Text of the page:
Crucial training goal: “Win more workouts than you lose.”
Here’s another great training thread from Steve Magness, formerly fixated on the science of running but now leaning more toward the psychology of running. While this is fairly basic stuff, it bears endless repetition. A few excerpts: Consistency is everything, and patience is as well. Most overtraining is under-recovering. There are no magic workouts or paces. Be careful what you measure. And my new favorite: “Win more workouts than you lose.” More at Twitter Steve Magness.
Final look: Pyramidal training versus polarized training
Running and fitness writer Matt Fitzgerald did much to popularize polarized training with his articles and book on the 80/20 formula for training intensity distribution, which he derived from the work of American-born, Norway-based physiologist Stephen Seiler. So naturally, Fitzgerald has a few things to say about the recent debate. Here he writes about a Twitter thread from training expert Billy Sperlich. Fitzgerald’s main point is that training should be “balanced” between a simple rule like 80/20, which represents a good starting line, and many other factors like race distance and time of the season. He’s right. 80/20 is a good place to begin your training journey. The rest is up to each of us to figure out on our own. More at 8020 Endurance.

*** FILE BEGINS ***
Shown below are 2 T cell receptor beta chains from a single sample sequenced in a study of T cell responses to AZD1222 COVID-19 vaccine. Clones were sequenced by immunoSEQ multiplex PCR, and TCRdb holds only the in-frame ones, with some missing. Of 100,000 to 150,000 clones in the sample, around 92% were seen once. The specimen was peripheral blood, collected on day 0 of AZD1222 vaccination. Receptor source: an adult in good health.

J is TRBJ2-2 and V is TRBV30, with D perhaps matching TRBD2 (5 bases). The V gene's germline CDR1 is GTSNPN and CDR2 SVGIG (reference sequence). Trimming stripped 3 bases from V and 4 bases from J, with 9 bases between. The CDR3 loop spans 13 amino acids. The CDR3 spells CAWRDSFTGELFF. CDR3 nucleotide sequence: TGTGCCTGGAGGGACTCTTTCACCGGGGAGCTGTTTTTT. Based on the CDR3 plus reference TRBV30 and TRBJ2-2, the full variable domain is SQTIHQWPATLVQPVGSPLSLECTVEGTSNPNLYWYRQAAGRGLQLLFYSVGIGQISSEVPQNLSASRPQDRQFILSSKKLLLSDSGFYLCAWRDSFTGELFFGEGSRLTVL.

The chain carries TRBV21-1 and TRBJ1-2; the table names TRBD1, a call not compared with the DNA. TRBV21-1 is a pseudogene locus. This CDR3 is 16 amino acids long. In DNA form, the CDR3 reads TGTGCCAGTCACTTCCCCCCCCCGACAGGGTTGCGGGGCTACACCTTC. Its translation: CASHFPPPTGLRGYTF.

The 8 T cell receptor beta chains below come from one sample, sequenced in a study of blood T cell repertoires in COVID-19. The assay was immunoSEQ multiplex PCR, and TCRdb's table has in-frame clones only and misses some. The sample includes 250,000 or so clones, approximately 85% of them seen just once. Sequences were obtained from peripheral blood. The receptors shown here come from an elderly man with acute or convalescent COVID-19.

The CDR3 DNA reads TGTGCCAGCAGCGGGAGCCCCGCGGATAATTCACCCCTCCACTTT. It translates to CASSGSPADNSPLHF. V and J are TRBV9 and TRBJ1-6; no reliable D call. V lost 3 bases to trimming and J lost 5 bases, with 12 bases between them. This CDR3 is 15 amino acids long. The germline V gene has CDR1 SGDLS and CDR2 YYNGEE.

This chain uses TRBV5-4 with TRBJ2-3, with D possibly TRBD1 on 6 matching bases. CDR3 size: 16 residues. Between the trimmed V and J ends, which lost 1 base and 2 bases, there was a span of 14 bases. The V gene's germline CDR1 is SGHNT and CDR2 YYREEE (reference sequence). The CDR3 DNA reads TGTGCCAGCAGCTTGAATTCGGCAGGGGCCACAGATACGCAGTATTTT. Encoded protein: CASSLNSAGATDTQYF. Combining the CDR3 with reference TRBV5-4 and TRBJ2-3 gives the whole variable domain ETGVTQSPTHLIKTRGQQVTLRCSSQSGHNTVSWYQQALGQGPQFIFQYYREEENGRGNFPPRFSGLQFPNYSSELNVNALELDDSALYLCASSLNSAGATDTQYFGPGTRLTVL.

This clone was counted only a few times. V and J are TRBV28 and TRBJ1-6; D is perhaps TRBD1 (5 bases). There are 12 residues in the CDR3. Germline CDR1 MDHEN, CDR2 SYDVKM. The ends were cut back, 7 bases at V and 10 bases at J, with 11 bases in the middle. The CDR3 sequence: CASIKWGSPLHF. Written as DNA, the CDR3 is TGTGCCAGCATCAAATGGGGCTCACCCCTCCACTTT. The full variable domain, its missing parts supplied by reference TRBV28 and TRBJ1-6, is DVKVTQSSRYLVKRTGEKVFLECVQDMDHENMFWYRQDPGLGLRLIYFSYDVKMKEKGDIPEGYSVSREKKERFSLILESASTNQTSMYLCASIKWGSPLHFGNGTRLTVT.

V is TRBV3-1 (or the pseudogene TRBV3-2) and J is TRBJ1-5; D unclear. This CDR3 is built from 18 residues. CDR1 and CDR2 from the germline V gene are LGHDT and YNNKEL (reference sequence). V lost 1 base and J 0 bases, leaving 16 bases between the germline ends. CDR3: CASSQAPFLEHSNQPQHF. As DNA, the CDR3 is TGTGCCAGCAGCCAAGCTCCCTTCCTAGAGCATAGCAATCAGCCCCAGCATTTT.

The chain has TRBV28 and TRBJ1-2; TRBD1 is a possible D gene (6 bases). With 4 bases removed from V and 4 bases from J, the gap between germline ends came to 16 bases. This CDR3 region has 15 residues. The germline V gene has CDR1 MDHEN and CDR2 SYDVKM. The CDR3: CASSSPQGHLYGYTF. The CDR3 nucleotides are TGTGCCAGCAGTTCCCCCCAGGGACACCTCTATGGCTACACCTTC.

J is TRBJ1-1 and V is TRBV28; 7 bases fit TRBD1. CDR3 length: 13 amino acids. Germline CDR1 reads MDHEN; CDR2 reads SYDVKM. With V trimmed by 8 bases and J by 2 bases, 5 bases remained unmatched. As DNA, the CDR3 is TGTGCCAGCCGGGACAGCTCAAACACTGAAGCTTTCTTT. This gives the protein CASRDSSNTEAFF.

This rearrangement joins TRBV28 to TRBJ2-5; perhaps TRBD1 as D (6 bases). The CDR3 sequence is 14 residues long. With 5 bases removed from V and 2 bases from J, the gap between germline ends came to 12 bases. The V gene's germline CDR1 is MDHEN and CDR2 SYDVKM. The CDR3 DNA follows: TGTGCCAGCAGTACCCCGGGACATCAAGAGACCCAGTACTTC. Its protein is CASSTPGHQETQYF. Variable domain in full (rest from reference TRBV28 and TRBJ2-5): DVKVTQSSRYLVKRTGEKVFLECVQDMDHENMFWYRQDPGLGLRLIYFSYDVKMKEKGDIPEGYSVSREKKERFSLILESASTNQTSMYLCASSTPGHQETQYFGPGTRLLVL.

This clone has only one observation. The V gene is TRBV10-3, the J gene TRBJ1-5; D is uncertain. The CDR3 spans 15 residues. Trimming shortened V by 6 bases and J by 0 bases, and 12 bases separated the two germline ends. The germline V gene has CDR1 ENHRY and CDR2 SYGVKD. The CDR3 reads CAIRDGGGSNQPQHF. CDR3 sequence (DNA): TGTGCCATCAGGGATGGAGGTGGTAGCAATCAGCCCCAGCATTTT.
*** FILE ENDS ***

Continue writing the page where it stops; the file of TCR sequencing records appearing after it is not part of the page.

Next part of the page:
Running healthy in the “fourth trimester”